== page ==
By policy analyst, Jeremy Hutton
Today another set of Estimates Day debates has drawn to a close, although if you blinked you might have missed it. Despite being relatively unknown beyond the walls of Westminster, the Estimates Day debates are theoretically one of the most important days of the parliamentary calendar for taxpayers. It is in these debates where members of parliament have the opportunity to make meaningful changes to government expenditure plans by voting for reductions in departmental spending estimates.
Historically, this convention dates back to the glorious revolution of 1689 when parliament, then sceptical of a standing army, decided that the expense of maintaining an army would only ever be approved a year at a time. Over the centuries as government grew, the convention grew with it, until by 1830 all areas of government were covered. In the interwar period the debates over the defence estimates (then split between army, navy and air force), for example, were particularly contentious, as MPs disputed how best to prepare Britain for the looming war. The Daily Mail reported in February, 1936, that MPs intended to “take full advantage of their opportunities and rights in debates.” Then, it was roundly expected for the debate to “lead to late sittings” and rage into the night.
However, over time that spirit of scrutiny has fallen away. The lively debates of the 1930s perhaps could not be repeated today given the increasingly opaque presentation of the estimates. In the 1960s, both the civil and defence estimates began being presented in more simplified form. The procedure committee sternly opposed suggestions to merge the defence estimates on matter of principle:
“While the House has not divided in recent years on these votes, the right to do so exists, should be used, and in our opinion should not be lightly surrendered.”
Unfortunately, this steady degradation of parliamentary scrutiny has continued largely unabated since then. Speaking to the procedure committee in 2016, Dr Joachim Wehner of the London School of Economics went so far as to say:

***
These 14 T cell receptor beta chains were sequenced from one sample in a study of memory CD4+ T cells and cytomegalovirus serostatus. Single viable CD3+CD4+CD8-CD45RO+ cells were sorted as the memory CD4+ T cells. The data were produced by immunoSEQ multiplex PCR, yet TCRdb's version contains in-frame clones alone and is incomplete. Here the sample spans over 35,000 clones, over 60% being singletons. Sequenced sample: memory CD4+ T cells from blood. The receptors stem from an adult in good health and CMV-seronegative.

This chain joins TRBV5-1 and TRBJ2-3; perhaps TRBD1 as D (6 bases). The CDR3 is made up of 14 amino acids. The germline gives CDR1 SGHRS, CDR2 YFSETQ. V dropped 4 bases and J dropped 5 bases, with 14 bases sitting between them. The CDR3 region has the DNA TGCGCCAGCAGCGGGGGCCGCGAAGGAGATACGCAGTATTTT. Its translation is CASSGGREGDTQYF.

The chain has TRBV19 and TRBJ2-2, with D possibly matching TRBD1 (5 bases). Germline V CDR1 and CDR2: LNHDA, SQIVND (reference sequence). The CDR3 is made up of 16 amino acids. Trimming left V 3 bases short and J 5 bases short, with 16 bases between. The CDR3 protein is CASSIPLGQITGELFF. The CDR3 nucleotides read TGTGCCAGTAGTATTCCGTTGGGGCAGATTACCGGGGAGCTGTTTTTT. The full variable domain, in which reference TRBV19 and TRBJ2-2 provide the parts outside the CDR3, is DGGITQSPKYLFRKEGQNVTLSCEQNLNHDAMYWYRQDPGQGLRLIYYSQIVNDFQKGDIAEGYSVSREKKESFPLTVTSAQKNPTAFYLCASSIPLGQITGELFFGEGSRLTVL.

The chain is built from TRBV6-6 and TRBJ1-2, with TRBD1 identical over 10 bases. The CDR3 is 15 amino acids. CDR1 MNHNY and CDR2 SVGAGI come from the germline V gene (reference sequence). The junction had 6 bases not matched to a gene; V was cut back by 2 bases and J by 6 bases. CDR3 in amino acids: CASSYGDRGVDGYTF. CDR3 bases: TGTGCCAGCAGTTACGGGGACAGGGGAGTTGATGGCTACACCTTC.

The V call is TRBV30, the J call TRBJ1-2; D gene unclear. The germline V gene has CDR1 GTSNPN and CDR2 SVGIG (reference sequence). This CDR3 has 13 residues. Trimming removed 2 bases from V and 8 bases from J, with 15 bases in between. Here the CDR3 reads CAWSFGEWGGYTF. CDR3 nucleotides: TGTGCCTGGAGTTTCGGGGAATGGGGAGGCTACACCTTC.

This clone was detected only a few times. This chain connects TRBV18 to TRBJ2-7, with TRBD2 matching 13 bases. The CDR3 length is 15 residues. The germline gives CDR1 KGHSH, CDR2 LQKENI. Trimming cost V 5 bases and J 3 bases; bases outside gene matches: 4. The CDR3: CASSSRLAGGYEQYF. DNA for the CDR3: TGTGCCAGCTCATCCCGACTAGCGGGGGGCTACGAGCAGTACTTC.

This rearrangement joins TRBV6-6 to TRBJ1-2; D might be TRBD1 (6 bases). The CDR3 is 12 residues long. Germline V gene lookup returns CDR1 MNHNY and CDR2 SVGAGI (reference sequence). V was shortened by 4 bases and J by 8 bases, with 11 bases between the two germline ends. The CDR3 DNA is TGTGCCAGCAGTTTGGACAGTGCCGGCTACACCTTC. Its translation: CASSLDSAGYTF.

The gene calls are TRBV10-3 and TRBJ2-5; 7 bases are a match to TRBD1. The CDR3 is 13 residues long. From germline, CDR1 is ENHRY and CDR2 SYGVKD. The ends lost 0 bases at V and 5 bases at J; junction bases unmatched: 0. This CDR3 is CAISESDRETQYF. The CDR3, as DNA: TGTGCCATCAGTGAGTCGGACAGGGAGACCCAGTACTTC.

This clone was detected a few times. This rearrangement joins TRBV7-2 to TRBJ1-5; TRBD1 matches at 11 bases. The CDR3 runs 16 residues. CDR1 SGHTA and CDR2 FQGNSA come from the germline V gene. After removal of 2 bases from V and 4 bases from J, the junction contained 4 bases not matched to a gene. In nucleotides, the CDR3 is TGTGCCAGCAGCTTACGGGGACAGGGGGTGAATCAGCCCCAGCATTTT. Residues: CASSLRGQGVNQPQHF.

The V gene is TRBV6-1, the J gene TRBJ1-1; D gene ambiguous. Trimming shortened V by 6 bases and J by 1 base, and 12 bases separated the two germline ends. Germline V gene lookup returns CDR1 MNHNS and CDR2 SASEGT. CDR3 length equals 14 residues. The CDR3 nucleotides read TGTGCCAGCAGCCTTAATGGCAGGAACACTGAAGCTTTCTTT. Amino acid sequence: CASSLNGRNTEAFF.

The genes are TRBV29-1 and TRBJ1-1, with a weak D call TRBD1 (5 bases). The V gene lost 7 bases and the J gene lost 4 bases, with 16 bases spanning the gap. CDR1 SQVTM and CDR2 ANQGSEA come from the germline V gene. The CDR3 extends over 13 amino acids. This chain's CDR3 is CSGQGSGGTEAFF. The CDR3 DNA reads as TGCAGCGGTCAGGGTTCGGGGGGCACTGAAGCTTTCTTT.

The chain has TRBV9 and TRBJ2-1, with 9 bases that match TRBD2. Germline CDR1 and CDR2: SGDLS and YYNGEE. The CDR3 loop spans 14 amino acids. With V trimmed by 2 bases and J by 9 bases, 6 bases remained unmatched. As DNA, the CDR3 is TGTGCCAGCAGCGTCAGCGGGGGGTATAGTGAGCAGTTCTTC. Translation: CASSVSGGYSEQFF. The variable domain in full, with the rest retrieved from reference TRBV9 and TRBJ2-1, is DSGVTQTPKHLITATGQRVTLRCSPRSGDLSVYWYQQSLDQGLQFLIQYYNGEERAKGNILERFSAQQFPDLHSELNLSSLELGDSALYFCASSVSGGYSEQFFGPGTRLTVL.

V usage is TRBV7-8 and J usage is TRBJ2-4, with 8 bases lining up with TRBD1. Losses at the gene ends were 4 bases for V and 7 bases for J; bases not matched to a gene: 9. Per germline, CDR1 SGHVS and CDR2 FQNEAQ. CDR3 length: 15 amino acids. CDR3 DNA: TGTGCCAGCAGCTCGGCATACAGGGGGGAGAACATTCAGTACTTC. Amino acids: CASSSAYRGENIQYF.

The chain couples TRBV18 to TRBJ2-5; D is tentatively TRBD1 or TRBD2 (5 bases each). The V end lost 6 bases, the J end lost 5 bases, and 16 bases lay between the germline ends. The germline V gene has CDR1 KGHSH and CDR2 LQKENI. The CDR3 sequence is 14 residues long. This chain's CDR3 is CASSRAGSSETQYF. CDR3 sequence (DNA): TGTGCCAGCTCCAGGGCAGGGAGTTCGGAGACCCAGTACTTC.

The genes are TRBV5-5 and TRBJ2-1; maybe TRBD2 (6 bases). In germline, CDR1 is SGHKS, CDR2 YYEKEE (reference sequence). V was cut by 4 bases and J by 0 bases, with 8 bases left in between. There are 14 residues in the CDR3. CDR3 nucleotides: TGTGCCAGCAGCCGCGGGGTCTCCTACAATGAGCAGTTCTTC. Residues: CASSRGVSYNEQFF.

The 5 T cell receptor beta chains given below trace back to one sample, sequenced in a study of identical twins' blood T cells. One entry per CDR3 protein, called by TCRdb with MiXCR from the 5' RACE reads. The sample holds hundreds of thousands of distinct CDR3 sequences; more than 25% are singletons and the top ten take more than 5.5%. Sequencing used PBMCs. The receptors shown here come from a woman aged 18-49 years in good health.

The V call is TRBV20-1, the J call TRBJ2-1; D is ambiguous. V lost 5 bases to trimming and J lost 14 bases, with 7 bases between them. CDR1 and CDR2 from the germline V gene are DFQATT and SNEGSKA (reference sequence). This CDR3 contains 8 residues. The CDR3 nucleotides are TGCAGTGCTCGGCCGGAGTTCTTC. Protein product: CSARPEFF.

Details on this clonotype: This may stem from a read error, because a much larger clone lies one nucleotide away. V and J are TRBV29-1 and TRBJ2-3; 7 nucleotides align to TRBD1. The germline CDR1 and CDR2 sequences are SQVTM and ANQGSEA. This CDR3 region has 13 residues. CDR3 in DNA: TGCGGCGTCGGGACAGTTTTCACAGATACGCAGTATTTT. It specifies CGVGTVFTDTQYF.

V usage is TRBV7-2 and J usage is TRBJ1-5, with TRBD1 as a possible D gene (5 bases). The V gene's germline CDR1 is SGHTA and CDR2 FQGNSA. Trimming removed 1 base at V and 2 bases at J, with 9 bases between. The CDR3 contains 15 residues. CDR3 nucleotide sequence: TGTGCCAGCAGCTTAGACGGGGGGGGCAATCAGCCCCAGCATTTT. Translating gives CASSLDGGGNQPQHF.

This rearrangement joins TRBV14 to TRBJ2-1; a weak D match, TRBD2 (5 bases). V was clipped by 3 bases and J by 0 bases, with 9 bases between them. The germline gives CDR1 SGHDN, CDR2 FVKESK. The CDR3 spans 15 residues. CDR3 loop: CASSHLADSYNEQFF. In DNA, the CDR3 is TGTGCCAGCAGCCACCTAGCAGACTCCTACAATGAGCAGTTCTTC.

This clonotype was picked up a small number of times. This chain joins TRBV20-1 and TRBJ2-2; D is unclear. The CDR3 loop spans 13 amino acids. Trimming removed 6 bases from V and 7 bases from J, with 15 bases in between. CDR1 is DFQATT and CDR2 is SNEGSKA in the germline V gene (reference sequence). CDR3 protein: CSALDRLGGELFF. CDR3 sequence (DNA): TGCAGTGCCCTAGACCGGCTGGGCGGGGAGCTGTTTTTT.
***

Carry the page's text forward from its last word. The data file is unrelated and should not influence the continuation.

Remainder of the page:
“If my task was to design a parliamentary budget process that hinders effective parliamentary scrutiny of public finances, it is hard to imagine doing better than designing the process that is currently in place in the UK.”
So what can be done about this? Ultimately, restoration of the Estimates Day debates to the primacy they enjoyed in the past is unlikely. It is an archaic way to scrutinise government spending that takes place much too late in the year. However, that doesn’t mean parliament cannot do better. One proposal pushed by the TaxPayers’ Alliance to improve parliamentary scrutiny of government finance recommends the creation of a new ‘budget committee’, similar to those that already exist in Australia and New Zealand. Our chairman, Mike Denham, made the case in evidence submitted to the procedure committee last year.
In his evidence, Mike recommended that a budget committee should focus on scrutinising the effectiveness and efficiency aspects of future spending plans, lead efforts to improve the government’s approach to efficiency and encourage the development of output and outcome measurement. At the moment, only the Public Accounts Committee can seriously claim to do this, and it tends to do so retrospectively. Excellent scrutiny is a noble endeavor, but we need to do it before the waste happens, as well as afterwards.
Given the currently rapid growth of the national debt, this sort of scrutiny will be needed over the coming years, possibly, more than ever before. The time for archaic and little known mechanisms, giving the government the benefit of the doubt, has passed. Parliament has to come into the 21st century. MPs should afford spending scrutiny the same gravity awarded to it by their forebears, and rally around proposals for a much-needed budget committee. If they do that, we estimate that taxpayers will thank them for it.